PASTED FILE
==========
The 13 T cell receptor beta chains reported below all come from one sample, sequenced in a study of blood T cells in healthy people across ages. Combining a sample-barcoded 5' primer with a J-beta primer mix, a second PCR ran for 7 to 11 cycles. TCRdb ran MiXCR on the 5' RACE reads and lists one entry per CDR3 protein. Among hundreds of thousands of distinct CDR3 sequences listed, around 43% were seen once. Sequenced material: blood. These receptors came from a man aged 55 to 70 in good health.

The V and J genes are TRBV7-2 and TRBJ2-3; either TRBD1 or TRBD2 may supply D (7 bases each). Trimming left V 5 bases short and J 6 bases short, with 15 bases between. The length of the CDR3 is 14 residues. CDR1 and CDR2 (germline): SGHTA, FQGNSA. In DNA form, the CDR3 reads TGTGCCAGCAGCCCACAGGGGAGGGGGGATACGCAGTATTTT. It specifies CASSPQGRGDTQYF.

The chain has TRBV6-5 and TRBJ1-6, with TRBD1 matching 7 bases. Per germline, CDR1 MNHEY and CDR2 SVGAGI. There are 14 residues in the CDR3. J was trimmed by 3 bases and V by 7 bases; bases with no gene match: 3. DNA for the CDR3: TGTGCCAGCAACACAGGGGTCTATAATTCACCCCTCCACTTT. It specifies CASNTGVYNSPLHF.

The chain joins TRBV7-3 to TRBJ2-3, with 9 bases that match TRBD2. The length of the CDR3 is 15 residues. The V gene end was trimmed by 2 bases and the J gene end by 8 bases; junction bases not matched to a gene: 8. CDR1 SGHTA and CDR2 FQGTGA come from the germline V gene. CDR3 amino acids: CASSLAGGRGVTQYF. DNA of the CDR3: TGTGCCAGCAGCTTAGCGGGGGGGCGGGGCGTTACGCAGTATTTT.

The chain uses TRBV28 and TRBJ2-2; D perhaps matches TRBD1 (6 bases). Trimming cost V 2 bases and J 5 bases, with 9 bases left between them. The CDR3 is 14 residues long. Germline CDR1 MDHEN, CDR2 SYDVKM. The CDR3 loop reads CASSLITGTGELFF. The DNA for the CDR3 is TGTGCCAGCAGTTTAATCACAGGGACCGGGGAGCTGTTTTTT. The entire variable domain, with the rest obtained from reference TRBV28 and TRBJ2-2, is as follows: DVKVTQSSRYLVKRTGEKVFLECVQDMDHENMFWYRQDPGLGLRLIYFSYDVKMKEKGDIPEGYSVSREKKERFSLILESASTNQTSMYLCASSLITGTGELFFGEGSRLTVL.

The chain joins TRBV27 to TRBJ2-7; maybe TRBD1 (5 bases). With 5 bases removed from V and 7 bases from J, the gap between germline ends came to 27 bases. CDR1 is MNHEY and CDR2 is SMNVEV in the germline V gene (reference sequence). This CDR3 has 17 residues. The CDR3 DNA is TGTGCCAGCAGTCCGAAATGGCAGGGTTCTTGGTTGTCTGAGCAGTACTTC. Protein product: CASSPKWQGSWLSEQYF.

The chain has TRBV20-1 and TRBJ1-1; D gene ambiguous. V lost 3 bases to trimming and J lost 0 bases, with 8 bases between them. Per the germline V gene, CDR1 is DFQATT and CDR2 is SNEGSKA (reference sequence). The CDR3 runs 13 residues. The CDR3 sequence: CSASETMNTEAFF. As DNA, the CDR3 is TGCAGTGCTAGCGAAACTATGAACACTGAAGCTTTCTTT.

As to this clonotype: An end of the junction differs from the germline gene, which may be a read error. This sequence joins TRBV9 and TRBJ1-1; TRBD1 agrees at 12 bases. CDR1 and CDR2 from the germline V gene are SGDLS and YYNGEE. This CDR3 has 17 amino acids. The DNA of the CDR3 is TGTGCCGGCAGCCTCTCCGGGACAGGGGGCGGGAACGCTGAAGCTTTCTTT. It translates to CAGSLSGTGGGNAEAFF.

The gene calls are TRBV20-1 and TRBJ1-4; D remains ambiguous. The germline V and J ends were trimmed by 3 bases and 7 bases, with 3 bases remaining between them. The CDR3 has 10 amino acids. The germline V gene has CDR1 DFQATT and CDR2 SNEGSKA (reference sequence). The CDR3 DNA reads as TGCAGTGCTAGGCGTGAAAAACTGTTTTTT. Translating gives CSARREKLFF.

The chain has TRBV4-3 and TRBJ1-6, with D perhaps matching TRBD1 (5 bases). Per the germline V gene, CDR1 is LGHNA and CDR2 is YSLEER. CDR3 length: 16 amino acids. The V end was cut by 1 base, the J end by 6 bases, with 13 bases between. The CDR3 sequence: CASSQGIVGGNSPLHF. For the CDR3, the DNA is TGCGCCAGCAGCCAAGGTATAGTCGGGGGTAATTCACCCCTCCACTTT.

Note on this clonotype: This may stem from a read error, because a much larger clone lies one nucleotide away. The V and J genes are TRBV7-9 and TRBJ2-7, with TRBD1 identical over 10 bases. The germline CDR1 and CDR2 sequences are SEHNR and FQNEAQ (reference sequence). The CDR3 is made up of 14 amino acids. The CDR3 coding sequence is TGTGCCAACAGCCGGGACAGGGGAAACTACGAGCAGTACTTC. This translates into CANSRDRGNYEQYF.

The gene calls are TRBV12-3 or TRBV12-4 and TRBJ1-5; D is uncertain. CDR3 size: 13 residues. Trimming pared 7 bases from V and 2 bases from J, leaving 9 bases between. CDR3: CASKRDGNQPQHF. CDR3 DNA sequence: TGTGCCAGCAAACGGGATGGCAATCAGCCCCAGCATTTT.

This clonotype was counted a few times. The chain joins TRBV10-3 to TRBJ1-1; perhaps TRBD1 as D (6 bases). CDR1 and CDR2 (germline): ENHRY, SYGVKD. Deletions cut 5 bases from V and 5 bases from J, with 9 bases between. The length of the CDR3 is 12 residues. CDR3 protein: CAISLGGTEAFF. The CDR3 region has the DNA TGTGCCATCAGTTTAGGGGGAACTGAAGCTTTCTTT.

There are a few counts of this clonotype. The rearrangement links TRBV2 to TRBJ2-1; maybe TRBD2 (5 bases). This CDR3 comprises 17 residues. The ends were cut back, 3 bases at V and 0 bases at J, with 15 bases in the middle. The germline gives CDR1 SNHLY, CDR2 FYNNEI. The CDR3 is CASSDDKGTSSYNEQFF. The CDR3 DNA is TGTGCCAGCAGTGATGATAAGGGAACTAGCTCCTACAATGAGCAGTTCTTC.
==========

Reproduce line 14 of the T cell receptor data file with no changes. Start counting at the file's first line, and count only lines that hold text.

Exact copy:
There are a few counts of this clonotype. The rearrangement links TRBV2 to TRBJ2-1; maybe TRBD2 (5 bases). This CDR3 comprises 17 residues. The ends were cut back, 3 bases at V and 0 bases at J, with 15 bases in the middle. The germline gives CDR1 SNHLY, CDR2 FYNNEI. The CDR3 is CASSDDKGTSSYNEQFF. The CDR3 DNA is TGTGCCAGCAGTGATGATAAGGGAACTAGCTCCTACAATGAGCAGTTCTTC.